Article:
Know What to Do During a Tornado - NBC 5 Dallas-Fort Worth
Weather Connection

Weather Connection

Know What to Do During a Tornado

It is important to know what to do to keep you and your family safe

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    NEWSLETTERS

    Weather Quiz: Tornado Safety

    NBC 5 Chief Meteorologist Rick Mitchell asks about staying safe during a tornado. (Published Monday, July 30, 2018)

    The National Weather Service confirmed nine tornadoes touched down in North Texas Sunday, Oct. 20, 2019. The strongest, an EF-3 in North Dallas.

    The National Weather Service confirmed nine tornadoes touched down in North Texas Sunday, Oct. 20, 2019.
    Photo credit: NBC 5 News

    Spring comes to mind when you think about severe weather in North Texas. But, fall also brings an increased risk for severe storms.

    Historically, April and May are the two months when tornadoes are most common in North Texas.

    During the fall in North Texas, a secondary severe weather season happens. There is a spike in the number of tornadoes during the month of October. This not only happens in North Texas, but also along the gulf coast where temperature and humidity levels tend to be higher.

    October’s tornadoes are caused by upper level troughs (dips in the jet stream) and strong cold fronts moving into the area. As summer ends and cooler weather takes over, the clash can lead to some violent storms.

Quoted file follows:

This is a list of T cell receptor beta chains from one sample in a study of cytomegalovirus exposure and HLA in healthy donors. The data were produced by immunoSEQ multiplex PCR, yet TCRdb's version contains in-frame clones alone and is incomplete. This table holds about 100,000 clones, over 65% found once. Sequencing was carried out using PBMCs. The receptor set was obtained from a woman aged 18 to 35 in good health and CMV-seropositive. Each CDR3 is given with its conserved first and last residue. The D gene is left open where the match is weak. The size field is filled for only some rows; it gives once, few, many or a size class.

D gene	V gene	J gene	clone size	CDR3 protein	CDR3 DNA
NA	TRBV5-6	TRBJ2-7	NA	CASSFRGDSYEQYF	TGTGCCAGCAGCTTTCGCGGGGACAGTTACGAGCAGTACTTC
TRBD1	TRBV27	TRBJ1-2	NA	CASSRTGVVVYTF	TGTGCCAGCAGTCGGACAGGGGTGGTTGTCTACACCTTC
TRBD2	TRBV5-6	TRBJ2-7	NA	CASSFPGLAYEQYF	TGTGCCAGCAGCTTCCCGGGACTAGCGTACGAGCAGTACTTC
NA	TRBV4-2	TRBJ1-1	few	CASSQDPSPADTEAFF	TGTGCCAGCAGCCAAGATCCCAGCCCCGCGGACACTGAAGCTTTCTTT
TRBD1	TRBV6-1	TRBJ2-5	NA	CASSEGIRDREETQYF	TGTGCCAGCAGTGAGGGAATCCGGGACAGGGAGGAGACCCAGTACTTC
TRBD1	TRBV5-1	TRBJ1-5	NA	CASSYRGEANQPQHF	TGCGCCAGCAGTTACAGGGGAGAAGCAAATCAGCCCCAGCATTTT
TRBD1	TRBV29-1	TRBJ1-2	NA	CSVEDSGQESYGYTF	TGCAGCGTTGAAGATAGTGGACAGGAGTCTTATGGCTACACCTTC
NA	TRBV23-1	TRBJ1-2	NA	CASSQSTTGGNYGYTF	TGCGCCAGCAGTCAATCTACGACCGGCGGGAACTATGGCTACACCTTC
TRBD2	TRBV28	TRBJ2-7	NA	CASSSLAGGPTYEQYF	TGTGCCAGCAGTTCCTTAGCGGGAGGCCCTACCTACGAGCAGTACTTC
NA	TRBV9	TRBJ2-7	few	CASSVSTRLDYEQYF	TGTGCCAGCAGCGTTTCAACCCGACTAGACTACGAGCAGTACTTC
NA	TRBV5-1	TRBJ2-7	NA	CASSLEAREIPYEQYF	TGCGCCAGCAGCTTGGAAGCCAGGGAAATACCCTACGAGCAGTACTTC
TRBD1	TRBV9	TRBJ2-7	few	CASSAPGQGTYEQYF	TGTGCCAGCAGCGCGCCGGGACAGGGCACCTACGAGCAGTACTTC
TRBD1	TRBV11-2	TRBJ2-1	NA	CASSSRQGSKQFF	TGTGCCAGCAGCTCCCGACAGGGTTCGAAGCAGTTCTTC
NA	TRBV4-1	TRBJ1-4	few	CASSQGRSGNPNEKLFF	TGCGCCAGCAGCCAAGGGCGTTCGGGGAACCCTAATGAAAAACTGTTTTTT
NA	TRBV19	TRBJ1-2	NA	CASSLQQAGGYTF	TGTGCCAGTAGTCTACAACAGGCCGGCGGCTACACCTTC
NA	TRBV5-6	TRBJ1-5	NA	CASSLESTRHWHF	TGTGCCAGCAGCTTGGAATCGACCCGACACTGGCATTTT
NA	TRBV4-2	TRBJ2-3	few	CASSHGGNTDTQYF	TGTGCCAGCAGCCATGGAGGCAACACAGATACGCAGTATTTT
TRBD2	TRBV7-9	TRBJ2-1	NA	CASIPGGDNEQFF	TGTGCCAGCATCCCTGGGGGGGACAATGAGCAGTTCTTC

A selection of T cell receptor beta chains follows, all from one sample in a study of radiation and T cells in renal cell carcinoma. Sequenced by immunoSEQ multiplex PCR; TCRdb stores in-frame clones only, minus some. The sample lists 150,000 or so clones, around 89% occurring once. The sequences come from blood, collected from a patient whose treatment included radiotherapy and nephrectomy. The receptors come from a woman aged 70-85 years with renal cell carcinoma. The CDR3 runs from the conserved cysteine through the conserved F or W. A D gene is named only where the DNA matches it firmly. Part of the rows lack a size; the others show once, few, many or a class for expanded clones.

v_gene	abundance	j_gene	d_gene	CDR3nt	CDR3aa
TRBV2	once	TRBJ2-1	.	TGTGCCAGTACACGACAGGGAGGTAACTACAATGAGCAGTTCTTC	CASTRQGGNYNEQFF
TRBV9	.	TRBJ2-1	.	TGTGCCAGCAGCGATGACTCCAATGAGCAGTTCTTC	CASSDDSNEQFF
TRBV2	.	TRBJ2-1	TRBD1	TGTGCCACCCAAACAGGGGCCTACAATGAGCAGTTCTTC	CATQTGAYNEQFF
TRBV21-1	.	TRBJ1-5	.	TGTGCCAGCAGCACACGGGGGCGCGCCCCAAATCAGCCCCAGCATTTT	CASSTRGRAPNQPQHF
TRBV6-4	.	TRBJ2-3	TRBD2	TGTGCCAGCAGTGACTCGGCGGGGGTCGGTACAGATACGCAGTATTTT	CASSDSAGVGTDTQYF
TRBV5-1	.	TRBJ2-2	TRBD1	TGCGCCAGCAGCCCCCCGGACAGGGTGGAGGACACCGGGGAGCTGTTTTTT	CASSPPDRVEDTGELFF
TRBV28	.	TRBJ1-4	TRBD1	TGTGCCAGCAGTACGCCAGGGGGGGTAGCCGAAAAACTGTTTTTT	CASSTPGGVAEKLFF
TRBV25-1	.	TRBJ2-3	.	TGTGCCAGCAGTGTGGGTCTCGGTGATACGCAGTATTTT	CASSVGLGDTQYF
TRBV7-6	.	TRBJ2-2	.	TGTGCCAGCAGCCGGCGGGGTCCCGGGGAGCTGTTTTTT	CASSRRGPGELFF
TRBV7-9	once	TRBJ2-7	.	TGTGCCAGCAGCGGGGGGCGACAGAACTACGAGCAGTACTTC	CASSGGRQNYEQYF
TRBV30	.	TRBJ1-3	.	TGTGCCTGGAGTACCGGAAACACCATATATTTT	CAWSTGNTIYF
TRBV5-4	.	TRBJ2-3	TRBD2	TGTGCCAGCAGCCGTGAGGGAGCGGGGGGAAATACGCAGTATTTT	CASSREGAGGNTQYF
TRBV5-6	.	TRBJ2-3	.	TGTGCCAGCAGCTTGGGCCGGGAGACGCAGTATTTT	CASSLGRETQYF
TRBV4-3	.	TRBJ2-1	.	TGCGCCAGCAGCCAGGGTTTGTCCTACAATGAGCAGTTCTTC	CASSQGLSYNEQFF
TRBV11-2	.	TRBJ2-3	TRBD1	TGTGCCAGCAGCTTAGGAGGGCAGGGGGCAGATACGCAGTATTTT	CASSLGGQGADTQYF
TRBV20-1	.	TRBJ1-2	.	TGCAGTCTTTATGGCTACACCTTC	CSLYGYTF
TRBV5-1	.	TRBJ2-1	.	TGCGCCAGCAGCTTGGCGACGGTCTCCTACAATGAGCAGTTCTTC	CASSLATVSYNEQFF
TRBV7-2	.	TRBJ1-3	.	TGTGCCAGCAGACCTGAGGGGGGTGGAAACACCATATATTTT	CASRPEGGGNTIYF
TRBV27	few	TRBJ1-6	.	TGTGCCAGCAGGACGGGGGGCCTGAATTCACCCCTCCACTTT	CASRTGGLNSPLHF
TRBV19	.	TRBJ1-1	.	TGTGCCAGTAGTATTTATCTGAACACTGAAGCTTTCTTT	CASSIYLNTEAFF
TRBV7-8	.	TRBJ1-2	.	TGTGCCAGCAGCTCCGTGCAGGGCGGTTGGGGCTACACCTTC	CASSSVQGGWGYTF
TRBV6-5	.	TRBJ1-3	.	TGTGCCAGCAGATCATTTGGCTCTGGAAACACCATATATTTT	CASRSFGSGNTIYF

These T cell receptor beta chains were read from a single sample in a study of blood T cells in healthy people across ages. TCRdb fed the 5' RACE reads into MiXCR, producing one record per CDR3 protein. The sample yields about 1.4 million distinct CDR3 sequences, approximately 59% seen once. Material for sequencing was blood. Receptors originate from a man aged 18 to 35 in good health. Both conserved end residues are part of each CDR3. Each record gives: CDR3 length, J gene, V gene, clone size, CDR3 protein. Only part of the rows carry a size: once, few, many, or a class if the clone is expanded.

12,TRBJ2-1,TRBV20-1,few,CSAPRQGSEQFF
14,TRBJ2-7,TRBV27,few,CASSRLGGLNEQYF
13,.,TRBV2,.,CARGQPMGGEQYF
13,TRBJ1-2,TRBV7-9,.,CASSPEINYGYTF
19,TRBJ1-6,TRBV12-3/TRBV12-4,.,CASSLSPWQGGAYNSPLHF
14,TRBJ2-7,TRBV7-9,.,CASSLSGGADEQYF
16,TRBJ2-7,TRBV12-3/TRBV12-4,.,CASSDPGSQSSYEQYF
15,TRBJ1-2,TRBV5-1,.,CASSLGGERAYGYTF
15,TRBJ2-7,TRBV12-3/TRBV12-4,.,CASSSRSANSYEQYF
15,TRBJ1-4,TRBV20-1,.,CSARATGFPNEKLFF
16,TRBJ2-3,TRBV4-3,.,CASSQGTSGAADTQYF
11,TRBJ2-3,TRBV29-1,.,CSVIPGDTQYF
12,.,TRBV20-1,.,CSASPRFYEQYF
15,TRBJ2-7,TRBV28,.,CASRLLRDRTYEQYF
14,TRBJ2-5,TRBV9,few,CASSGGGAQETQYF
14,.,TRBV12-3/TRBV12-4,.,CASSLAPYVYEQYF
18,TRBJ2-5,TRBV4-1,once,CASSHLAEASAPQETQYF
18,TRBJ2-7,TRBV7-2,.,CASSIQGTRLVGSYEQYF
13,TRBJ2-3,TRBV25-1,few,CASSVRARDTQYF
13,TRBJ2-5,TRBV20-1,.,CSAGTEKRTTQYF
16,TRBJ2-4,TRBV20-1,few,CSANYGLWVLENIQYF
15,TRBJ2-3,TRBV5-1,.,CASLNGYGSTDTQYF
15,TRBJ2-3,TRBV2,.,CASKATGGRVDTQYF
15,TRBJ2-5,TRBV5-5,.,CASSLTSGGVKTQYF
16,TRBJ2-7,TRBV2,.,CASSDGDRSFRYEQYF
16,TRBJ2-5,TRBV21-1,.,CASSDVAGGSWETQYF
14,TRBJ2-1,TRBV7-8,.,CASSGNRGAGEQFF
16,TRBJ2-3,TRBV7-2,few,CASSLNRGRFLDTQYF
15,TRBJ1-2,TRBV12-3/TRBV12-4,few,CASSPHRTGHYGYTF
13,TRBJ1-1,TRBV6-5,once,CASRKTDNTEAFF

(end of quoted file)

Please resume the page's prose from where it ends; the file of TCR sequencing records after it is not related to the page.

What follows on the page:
It is important to know what to do to keep you and your family safe.

    Designate a safe spot in your home where you and your family will take cover during severe weather. This would be an interior room or hallway on the lowest level. You can also get under a sturdy piece of furniture or cover yourself with couch cushions. Stay away from windows. The best place to be is a bathroom in the middle of the ground floor. The plumbing provides additional protection around the walls.

    You never want to be in a car during a tornado. Get out immediately and get into a sturdy building. If there is no shelter nearby, get to a low-lying area, like a ditch, lay on your stomach and cover your head with your hands.

    If you live in a mobile home, you must evacuate as well. Get to the nearest sturdy structure.

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    Read the latest forecast information from NBC 5's team of Weather Experts here.

    Before the Storm
    Weather Safety

    Stay Safe During a Hail Storm
     
    At Home?
    • Head indoors immediately
    • If time allows, close all drapes, blinds or shades to prevent broken glass from entering your home.
    • Stay away from windows and skylights (any exterior glass) and head to a safe location inside your home, ideally only with interior walls.
    Outdoors?
    • Cover your head and seek shelter indoors immediately.
    • If you are trapped outside, get to a low-lying area and try to protect your head. Use clothing if it's all you have.
    Driving?
    • Stay inside your vehicle.
    • Slow down or pull over and stop at a safe location. DO NOT stop under a highway overpass. You may be protecting your vehicle, but you could be forcing other people to stop behind you.
    • Turn your back to windows or cover yourself with a blanket, coat or spare clothing to protect yourself from breaking glass.
    • If you have a sunroof, try to find something to protect your head.

     

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